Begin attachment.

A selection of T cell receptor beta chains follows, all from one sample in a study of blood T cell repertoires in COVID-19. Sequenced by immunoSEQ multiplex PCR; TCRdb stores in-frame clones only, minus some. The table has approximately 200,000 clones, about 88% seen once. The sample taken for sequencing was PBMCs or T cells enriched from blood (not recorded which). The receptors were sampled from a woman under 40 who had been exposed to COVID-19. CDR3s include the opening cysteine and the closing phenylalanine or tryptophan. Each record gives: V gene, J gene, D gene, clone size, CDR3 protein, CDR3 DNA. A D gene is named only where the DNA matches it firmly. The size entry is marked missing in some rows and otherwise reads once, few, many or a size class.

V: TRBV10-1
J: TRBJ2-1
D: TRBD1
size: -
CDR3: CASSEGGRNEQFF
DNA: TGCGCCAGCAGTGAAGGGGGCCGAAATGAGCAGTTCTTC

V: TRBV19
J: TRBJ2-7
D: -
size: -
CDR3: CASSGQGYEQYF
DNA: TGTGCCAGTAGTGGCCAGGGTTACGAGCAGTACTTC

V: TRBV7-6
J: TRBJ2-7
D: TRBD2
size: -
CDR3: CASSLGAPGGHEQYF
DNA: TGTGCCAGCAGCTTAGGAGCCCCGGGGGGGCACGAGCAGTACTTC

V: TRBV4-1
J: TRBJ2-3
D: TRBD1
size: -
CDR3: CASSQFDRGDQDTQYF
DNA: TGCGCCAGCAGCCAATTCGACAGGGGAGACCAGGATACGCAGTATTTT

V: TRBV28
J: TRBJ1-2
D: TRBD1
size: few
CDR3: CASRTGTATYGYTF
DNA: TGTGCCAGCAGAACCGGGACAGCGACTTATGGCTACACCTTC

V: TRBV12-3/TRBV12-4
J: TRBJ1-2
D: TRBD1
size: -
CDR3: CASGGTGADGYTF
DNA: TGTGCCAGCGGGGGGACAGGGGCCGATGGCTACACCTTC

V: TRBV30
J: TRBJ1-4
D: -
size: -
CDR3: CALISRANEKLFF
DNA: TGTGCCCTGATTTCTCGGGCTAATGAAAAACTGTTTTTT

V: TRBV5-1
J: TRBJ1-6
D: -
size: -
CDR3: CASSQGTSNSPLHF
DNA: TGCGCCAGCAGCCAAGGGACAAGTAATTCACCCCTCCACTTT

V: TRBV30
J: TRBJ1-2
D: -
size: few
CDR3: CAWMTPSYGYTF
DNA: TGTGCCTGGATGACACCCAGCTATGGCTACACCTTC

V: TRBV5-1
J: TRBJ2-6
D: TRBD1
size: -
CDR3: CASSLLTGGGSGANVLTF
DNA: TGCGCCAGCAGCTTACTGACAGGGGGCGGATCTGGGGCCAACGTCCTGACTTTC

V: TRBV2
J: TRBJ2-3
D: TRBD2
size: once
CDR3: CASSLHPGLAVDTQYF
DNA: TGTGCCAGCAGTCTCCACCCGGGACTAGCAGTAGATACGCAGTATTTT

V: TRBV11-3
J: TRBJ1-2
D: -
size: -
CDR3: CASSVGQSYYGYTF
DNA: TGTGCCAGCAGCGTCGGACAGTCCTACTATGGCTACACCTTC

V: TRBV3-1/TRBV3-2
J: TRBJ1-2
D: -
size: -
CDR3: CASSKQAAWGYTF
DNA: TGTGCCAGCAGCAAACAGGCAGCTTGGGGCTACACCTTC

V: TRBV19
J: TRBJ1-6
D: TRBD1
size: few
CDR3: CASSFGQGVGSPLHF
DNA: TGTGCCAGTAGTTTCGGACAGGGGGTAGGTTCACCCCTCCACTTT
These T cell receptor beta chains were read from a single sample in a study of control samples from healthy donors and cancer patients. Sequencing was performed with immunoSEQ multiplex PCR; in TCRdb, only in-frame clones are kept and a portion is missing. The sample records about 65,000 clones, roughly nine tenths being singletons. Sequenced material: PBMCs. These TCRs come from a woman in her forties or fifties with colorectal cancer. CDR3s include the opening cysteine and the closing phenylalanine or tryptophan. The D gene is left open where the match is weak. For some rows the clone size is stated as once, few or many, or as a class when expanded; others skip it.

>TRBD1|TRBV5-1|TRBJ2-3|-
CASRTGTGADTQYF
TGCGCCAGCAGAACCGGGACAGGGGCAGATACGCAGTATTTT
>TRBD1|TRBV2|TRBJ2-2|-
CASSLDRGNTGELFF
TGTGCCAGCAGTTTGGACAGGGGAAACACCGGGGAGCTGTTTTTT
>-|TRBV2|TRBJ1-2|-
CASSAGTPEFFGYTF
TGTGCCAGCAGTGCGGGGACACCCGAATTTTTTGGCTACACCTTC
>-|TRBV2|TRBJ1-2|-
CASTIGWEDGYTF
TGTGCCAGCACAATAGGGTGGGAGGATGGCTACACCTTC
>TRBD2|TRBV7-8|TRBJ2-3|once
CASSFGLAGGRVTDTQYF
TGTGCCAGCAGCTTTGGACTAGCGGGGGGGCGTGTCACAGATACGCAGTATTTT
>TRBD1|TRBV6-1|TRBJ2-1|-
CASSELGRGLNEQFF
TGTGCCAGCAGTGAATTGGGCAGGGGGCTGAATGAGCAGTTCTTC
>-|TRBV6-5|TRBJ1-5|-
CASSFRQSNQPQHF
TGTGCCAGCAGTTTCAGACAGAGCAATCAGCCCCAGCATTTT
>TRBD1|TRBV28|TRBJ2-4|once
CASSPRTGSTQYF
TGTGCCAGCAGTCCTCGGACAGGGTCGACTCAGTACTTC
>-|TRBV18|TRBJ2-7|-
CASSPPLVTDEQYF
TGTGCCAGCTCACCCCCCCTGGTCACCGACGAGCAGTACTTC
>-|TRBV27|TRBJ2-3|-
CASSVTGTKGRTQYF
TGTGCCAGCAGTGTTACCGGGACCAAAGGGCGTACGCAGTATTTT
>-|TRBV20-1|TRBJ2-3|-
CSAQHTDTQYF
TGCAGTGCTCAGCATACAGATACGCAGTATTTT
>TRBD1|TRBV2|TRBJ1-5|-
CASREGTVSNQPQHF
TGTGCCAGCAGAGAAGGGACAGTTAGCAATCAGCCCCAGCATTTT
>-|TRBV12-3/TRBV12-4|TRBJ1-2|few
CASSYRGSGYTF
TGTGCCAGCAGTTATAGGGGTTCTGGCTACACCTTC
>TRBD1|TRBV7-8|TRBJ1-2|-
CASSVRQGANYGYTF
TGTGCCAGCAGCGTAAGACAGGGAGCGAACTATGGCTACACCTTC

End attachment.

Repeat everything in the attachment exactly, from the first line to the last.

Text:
A selection of T cell receptor beta chains follows, all from one sample in a study of blood T cell repertoires in COVID-19. Sequenced by immunoSEQ multiplex PCR; TCRdb stores in-frame clones only, minus some. The table has approximately 200,000 clones, about 88% seen once. The sample taken for sequencing was PBMCs or T cells enriched from blood (not recorded which). The receptors were sampled from a woman under 40 who had been exposed to COVID-19. CDR3s include the opening cysteine and the closing phenylalanine or tryptophan. Each record gives: V gene, J gene, D gene, clone size, CDR3 protein, CDR3 DNA. A D gene is named only where the DNA matches it firmly. The size entry is marked missing in some rows and otherwise reads once, few, many or a size class.

V: TRBV10-1
J: TRBJ2-1
D: TRBD1
size: -
CDR3: CASSEGGRNEQFF
DNA: TGCGCCAGCAGTGAAGGGGGCCGAAATGAGCAGTTCTTC

V: TRBV19
J: TRBJ2-7
D: -
size: -
CDR3: CASSGQGYEQYF
DNA: TGTGCCAGTAGTGGCCAGGGTTACGAGCAGTACTTC

V: TRBV7-6
J: TRBJ2-7
D: TRBD2
size: -
CDR3: CASSLGAPGGHEQYF
DNA: TGTGCCAGCAGCTTAGGAGCCCCGGGGGGGCACGAGCAGTACTTC

V: TRBV4-1
J: TRBJ2-3
D: TRBD1
size: -
CDR3: CASSQFDRGDQDTQYF
DNA: TGCGCCAGCAGCCAATTCGACAGGGGAGACCAGGATACGCAGTATTTT

V: TRBV28
J: TRBJ1-2
D: TRBD1
size: few
CDR3: CASRTGTATYGYTF
DNA: TGTGCCAGCAGAACCGGGACAGCGACTTATGGCTACACCTTC

V: TRBV12-3/TRBV12-4
J: TRBJ1-2
D: TRBD1
size: -
CDR3: CASGGTGADGYTF
DNA: TGTGCCAGCGGGGGGACAGGGGCCGATGGCTACACCTTC

V: TRBV30
J: TRBJ1-4
D: -
size: -
CDR3: CALISRANEKLFF
DNA: TGTGCCCTGATTTCTCGGGCTAATGAAAAACTGTTTTTT

V: TRBV5-1
J: TRBJ1-6
D: -
size: -
CDR3: CASSQGTSNSPLHF
DNA: TGCGCCAGCAGCCAAGGGACAAGTAATTCACCCCTCCACTTT

V: TRBV30
J: TRBJ1-2
D: -
size: few
CDR3: CAWMTPSYGYTF
DNA: TGTGCCTGGATGACACCCAGCTATGGCTACACCTTC

V: TRBV5-1
J: TRBJ2-6
D: TRBD1
size: -
CDR3: CASSLLTGGGSGANVLTF
DNA: TGCGCCAGCAGCTTACTGACAGGGGGCGGATCTGGGGCCAACGTCCTGACTTTC

V: TRBV2
J: TRBJ2-3
D: TRBD2
size: once
CDR3: CASSLHPGLAVDTQYF
DNA: TGTGCCAGCAGTCTCCACCCGGGACTAGCAGTAGATACGCAGTATTTT

V: TRBV11-3
J: TRBJ1-2
D: -
size: -
CDR3: CASSVGQSYYGYTF
DNA: TGTGCCAGCAGCGTCGGACAGTCCTACTATGGCTACACCTTC

V: TRBV3-1/TRBV3-2
J: TRBJ1-2
D: -
size: -
CDR3: CASSKQAAWGYTF
DNA: TGTGCCAGCAGCAAACAGGCAGCTTGGGGCTACACCTTC

V: TRBV19
J: TRBJ1-6
D: TRBD1
size: few
CDR3: CASSFGQGVGSPLHF
DNA: TGTGCCAGTAGTTTCGGACAGGGGGTAGGTTCACCCCTCCACTTT
These T cell receptor beta chains were read from a single sample in a study of control samples from healthy donors and cancer patients. Sequencing was performed with immunoSEQ multiplex PCR; in TCRdb, only in-frame clones are kept and a portion is missing. The sample records about 65,000 clones, roughly nine tenths being singletons. Sequenced material: PBMCs. These TCRs come from a woman in her forties or fifties with colorectal cancer. CDR3s include the opening cysteine and the closing phenylalanine or tryptophan. The D gene is left open where the match is weak. For some rows the clone size is stated as once, few or many, or as a class when expanded; others skip it.

>TRBD1|TRBV5-1|TRBJ2-3|-
CASRTGTGADTQYF
TGCGCCAGCAGAACCGGGACAGGGGCAGATACGCAGTATTTT
>TRBD1|TRBV2|TRBJ2-2|-
CASSLDRGNTGELFF
TGTGCCAGCAGTTTGGACAGGGGAAACACCGGGGAGCTGTTTTTT
>-|TRBV2|TRBJ1-2|-
CASSAGTPEFFGYTF
TGTGCCAGCAGTGCGGGGACACCCGAATTTTTTGGCTACACCTTC
>-|TRBV2|TRBJ1-2|-
CASTIGWEDGYTF
TGTGCCAGCACAATAGGGTGGGAGGATGGCTACACCTTC
>TRBD2|TRBV7-8|TRBJ2-3|once
CASSFGLAGGRVTDTQYF
TGTGCCAGCAGCTTTGGACTAGCGGGGGGGCGTGTCACAGATACGCAGTATTTT
>TRBD1|TRBV6-1|TRBJ2-1|-
CASSELGRGLNEQFF
TGTGCCAGCAGTGAATTGGGCAGGGGGCTGAATGAGCAGTTCTTC
>-|TRBV6-5|TRBJ1-5|-
CASSFRQSNQPQHF
TGTGCCAGCAGTTTCAGACAGAGCAATCAGCCCCAGCATTTT
>TRBD1|TRBV28|TRBJ2-4|once
CASSPRTGSTQYF
TGTGCCAGCAGTCCTCGGACAGGGTCGACTCAGTACTTC
>-|TRBV18|TRBJ2-7|-
CASSPPLVTDEQYF
TGTGCCAGCTCACCCCCCCTGGTCACCGACGAGCAGTACTTC
>-|TRBV27|TRBJ2-3|-
CASSVTGTKGRTQYF
TGTGCCAGCAGTGTTACCGGGACCAAAGGGCGTACGCAGTATTTT
>-|TRBV20-1|TRBJ2-3|-
CSAQHTDTQYF
TGCAGTGCTCAGCATACAGATACGCAGTATTTT
>TRBD1|TRBV2|TRBJ1-5|-
CASREGTVSNQPQHF
TGTGCCAGCAGAGAAGGGACAGTTAGCAATCAGCCCCAGCATTTT
>-|TRBV12-3/TRBV12-4|TRBJ1-2|few
CASSYRGSGYTF
TGTGCCAGCAGTTATAGGGGTTCTGGCTACACCTTC
>TRBD1|TRBV7-8|TRBJ1-2|-
CASSVRQGANYGYTF
TGTGCCAGCAGCGTAAGACAGGGAGCGAACTATGGCTACACCTTC